With the increase in FDI, the government has made its intention clear that it wants India to be a regional defence products manufacturing hub. Earlier foreign OEMs were hesitant in coming forward to invest in the Indian defence market, with or without key technologies as they were required to form joint ventures with domestic firms with minor share holding. With the amendment, an OEM even lower tier foreign defence suppliers, i.e. the Tier 3 and Tier 4 suppliers can independently plan and implement operations in India with higher ownership. Joint ventures in India, are required to seek the benefit of the local knowledge and market access of domestic companies. This move will also promote technology transfer through the spillover effects of FDI, which are bound to occur when foreign wholly owned subsidiaries offer subcontracts to the domestic industry. Several domestic companies have obtained Industrial Licences, but lack of expertise has held them back from developing production facilities. This can widen the vendor base for local companies, increase competition among suppliers for business, and also lead to better compliance with offset obligations.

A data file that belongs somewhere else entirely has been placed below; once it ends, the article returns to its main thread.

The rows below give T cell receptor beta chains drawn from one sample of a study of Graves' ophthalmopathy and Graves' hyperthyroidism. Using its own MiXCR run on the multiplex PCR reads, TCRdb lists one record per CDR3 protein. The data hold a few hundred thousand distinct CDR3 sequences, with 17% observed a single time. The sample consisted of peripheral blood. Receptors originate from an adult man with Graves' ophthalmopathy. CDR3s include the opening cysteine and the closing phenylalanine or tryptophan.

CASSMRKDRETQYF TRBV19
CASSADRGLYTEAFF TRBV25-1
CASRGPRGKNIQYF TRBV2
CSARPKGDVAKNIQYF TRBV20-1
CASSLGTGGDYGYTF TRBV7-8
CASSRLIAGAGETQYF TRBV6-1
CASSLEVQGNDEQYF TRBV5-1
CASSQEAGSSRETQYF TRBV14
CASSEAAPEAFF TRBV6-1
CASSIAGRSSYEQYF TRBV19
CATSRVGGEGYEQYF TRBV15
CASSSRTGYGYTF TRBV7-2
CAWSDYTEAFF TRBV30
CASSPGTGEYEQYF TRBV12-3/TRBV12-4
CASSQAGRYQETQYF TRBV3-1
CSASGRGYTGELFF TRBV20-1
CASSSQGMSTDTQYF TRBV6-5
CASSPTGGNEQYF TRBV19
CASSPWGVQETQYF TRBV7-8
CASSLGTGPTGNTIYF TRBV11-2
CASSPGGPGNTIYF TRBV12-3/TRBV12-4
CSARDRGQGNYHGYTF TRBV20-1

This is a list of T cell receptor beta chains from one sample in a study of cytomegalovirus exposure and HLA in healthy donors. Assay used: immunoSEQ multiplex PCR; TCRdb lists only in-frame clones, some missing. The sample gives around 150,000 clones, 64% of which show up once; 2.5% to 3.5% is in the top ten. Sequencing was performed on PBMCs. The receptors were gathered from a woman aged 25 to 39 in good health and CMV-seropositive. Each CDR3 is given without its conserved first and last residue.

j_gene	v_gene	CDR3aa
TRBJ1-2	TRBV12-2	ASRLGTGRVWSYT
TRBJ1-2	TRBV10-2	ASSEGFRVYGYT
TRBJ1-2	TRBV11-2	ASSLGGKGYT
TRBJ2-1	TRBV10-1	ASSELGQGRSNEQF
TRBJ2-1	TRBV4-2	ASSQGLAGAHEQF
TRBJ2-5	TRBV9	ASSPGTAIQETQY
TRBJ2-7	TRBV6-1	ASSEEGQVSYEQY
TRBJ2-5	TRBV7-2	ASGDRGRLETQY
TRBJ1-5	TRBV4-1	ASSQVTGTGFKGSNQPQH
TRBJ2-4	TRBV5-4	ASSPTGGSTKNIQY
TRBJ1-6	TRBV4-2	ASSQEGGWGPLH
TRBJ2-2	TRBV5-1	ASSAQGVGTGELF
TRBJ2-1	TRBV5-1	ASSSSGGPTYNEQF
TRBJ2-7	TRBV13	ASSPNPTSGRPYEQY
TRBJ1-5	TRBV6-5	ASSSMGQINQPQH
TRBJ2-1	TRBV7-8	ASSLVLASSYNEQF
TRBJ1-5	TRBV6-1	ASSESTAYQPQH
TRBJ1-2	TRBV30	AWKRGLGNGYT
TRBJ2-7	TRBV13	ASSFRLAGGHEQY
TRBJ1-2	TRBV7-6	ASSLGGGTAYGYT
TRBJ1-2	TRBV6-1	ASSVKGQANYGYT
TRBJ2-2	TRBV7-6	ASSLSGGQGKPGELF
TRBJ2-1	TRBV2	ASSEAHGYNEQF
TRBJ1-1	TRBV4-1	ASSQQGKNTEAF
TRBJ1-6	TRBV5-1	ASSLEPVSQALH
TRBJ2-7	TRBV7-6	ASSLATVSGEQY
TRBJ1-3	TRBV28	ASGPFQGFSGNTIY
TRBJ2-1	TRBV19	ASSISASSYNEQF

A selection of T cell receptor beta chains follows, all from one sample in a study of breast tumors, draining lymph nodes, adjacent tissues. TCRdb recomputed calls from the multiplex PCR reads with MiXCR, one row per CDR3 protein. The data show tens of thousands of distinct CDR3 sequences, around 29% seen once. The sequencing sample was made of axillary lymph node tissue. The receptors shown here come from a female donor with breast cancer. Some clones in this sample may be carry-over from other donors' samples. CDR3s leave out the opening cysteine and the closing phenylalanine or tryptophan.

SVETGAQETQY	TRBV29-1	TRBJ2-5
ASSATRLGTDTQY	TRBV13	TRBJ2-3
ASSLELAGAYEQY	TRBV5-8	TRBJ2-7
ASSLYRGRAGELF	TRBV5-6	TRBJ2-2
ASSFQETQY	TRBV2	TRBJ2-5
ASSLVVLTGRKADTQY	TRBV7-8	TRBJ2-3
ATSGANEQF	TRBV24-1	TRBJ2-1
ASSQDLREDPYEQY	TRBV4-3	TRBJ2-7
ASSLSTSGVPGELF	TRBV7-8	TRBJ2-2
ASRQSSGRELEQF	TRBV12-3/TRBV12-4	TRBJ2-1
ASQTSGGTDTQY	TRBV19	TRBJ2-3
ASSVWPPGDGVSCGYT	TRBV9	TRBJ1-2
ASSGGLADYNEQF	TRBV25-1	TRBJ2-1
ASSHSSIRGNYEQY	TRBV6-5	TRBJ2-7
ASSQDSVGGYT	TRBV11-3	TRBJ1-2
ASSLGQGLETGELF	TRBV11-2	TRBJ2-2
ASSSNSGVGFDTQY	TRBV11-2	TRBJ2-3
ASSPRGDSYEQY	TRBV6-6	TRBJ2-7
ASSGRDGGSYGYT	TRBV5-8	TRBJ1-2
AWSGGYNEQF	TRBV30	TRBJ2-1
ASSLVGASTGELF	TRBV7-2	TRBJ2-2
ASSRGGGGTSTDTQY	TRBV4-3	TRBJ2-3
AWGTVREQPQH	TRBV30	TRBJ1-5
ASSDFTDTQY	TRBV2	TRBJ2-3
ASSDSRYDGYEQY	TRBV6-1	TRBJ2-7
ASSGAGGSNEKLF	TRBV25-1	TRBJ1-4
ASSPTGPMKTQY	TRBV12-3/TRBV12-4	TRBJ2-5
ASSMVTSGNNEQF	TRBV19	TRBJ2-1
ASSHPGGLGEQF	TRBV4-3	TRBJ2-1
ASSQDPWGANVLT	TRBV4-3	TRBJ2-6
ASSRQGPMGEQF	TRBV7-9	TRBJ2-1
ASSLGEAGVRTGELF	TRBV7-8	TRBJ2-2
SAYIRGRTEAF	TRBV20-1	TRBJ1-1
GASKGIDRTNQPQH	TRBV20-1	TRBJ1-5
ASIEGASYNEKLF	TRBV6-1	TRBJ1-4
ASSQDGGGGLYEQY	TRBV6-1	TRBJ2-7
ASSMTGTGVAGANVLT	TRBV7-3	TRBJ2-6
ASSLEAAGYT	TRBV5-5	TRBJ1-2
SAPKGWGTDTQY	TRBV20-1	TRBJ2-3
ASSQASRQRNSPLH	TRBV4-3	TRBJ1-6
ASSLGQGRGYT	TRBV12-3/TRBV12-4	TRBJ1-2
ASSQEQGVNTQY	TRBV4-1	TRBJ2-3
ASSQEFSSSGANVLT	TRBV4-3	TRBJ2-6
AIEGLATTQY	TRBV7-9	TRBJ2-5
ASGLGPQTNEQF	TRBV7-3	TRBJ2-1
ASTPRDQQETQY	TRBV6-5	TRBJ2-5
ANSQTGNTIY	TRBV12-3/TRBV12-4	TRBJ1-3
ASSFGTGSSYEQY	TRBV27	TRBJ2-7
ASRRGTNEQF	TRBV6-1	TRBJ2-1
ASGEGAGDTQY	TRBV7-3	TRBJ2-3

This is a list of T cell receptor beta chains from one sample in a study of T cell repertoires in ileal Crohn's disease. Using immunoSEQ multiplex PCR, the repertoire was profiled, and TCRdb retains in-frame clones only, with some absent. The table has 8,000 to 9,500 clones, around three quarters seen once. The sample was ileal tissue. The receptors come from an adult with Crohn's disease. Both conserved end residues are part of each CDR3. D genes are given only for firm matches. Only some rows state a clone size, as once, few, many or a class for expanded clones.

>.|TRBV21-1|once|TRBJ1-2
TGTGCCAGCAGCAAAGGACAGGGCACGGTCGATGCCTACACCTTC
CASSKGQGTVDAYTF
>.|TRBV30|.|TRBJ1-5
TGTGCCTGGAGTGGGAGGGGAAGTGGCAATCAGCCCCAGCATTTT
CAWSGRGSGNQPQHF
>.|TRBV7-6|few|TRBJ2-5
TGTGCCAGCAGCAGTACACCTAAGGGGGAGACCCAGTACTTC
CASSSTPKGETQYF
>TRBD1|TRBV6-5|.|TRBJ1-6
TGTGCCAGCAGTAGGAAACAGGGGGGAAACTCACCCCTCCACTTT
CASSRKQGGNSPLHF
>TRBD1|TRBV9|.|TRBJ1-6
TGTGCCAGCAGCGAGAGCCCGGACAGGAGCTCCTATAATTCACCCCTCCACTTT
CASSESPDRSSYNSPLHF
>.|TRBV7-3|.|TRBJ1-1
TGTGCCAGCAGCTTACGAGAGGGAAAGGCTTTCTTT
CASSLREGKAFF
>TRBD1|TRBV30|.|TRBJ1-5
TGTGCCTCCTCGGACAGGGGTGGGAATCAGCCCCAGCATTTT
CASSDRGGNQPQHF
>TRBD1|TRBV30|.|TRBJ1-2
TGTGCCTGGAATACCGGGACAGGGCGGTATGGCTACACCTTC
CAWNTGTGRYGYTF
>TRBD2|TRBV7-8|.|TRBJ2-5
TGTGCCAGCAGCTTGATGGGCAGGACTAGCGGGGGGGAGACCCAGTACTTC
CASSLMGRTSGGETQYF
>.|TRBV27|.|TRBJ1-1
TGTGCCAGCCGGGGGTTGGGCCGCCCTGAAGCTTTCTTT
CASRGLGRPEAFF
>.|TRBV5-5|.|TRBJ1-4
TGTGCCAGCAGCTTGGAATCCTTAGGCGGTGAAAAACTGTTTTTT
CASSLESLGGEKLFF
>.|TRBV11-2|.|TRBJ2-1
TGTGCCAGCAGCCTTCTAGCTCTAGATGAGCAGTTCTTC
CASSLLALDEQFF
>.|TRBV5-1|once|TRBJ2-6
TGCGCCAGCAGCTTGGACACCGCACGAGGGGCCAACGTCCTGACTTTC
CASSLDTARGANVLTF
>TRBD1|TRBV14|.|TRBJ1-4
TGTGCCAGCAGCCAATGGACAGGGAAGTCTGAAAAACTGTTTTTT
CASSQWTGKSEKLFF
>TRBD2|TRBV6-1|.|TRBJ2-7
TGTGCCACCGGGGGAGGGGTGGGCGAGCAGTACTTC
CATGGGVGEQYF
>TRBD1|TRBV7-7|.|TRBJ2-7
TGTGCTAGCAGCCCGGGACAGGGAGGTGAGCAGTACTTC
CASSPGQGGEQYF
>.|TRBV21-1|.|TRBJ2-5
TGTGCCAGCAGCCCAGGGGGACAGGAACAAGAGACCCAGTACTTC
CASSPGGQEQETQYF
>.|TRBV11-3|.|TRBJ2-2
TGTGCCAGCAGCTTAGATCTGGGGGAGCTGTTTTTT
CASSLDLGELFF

While FDI is no doubt an important aspect for India's growth and security on the balance of payments front, it is not a necessary condition. Policy changes without visibility on the revenue front may still make investors hesitant to invest. The experience and path followed by other countries can also be helpful in appreciating the role that FDI plays in developing the indigenous industrial base beside boosting core national priorities such as job creation and getting the right technology which has natural spinoffs in other sectors also. To promote the defence industrial base the Govt attitude has to change, to share work with Private sector as well. The fear of private sector on crowding out of India's domestic industry were unfounded as there is enough space for growth of both the domestic enterprises and foreign wholly owned subsidiaries.
FDI limit for the defence sector has also been made applicable to manufacturing of Small Arms and Ammunitions covered under Arms Act 1959. It is a fact that the Defence Service and the Paramilitary Forces have a mixed inventory of Small Arms and Ammunition, which adds to logistic nightmare. Still, issuance of licence to domestic manufacturers to manufacture Small Arms and Ammunition remains an issue to be resolved first before any benefits of increasing the FDI cap can be taken.